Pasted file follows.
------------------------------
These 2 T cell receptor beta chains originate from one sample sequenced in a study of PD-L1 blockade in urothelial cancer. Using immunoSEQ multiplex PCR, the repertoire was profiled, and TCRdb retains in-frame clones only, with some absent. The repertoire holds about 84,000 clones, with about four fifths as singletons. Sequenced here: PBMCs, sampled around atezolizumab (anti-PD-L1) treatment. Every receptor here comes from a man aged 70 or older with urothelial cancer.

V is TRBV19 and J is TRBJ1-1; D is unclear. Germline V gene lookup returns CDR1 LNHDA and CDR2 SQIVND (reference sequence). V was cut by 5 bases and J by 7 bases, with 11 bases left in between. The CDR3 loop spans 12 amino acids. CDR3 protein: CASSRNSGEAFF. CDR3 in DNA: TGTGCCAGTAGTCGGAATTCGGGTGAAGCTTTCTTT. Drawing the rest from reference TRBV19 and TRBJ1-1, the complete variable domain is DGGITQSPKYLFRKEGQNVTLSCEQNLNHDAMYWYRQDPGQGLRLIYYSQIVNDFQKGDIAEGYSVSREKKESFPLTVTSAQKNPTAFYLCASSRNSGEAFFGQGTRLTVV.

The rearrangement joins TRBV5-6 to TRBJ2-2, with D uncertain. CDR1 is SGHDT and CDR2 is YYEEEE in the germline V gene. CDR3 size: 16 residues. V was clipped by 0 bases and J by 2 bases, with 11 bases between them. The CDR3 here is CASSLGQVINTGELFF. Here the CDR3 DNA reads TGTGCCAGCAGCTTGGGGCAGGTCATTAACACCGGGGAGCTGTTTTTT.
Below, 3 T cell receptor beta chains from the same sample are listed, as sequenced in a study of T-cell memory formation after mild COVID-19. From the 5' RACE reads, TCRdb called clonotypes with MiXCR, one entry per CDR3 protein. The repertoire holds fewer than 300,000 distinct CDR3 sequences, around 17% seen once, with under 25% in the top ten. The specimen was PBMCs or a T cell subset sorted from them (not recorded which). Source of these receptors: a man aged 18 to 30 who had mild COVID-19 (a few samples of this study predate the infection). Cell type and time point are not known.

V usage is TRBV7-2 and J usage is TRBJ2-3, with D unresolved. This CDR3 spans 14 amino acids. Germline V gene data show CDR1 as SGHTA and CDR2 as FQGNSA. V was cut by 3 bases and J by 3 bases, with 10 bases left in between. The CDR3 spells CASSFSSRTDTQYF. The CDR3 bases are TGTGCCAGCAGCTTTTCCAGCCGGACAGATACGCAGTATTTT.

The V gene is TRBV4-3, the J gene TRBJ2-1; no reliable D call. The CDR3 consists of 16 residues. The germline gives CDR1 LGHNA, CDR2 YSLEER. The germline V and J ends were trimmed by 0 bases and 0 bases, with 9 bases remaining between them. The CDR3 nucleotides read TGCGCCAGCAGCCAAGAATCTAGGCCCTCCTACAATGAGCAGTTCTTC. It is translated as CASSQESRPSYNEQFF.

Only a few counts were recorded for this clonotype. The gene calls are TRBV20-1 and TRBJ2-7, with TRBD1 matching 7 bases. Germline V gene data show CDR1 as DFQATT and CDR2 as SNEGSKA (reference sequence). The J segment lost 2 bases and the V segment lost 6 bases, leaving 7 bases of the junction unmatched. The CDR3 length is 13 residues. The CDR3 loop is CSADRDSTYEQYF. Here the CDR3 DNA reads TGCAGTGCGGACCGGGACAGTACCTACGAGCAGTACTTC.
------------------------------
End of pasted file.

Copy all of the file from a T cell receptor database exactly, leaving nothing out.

These 2 T cell receptor beta chains originate from one sample sequenced in a study of PD-L1 blockade in urothelial cancer. Using immunoSEQ multiplex PCR, the repertoire was profiled, and TCRdb retains in-frame clones only, with some absent. The repertoire holds about 84,000 clones, with about four fifths as singletons. Sequenced here: PBMCs, sampled around atezolizumab (anti-PD-L1) treatment. Every receptor here comes from a man aged 70 or older with urothelial cancer.

V is TRBV19 and J is TRBJ1-1; D is unclear. Germline V gene lookup returns CDR1 LNHDA and CDR2 SQIVND (reference sequence). V was cut by 5 bases and J by 7 bases, with 11 bases left in between. The CDR3 loop spans 12 amino acids. CDR3 protein: CASSRNSGEAFF. CDR3 in DNA: TGTGCCAGTAGTCGGAATTCGGGTGAAGCTTTCTTT. Drawing the rest from reference TRBV19 and TRBJ1-1, the complete variable domain is DGGITQSPKYLFRKEGQNVTLSCEQNLNHDAMYWYRQDPGQGLRLIYYSQIVNDFQKGDIAEGYSVSREKKESFPLTVTSAQKNPTAFYLCASSRNSGEAFFGQGTRLTVV.

The rearrangement joins TRBV5-6 to TRBJ2-2, with D uncertain. CDR1 is SGHDT and CDR2 is YYEEEE in the germline V gene. CDR3 size: 16 residues. V was clipped by 0 bases and J by 2 bases, with 11 bases between them. The CDR3 here is CASSLGQVINTGELFF. Here the CDR3 DNA reads TGTGCCAGCAGCTTGGGGCAGGTCATTAACACCGGGGAGCTGTTTTTT.
Below, 3 T cell receptor beta chains from the same sample are listed, as sequenced in a study of T-cell memory formation after mild COVID-19. From the 5' RACE reads, TCRdb called clonotypes with MiXCR, one entry per CDR3 protein. The repertoire holds fewer than 300,000 distinct CDR3 sequences, around 17% seen once, with under 25% in the top ten. The specimen was PBMCs or a T cell subset sorted from them (not recorded which). Source of these receptors: a man aged 18 to 30 who had mild COVID-19 (a few samples of this study predate the infection). Cell type and time point are not known.

V usage is TRBV7-2 and J usage is TRBJ2-3, with D unresolved. This CDR3 spans 14 amino acids. Germline V gene data show CDR1 as SGHTA and CDR2 as FQGNSA. V was cut by 3 bases and J by 3 bases, with 10 bases left in between. The CDR3 spells CASSFSSRTDTQYF. The CDR3 bases are TGTGCCAGCAGCTTTTCCAGCCGGACAGATACGCAGTATTTT.

The V gene is TRBV4-3, the J gene TRBJ2-1; no reliable D call. The CDR3 consists of 16 residues. The germline gives CDR1 LGHNA, CDR2 YSLEER. The germline V and J ends were trimmed by 0 bases and 0 bases, with 9 bases remaining between them. The CDR3 nucleotides read TGCGCCAGCAGCCAAGAATCTAGGCCCTCCTACAATGAGCAGTTCTTC. It is translated as CASSQESRPSYNEQFF.

Only a few counts were recorded for this clonotype. The gene calls are TRBV20-1 and TRBJ2-7, with TRBD1 matching 7 bases. Germline V gene data show CDR1 as DFQATT and CDR2 as SNEGSKA (reference sequence). The J segment lost 2 bases and the V segment lost 6 bases, leaving 7 bases of the junction unmatched. The CDR3 length is 13 residues. The CDR3 loop is CSADRDSTYEQYF. Here the CDR3 DNA reads TGCAGTGCGGACCGGGACAGTACCTACGAGCAGTACTTC.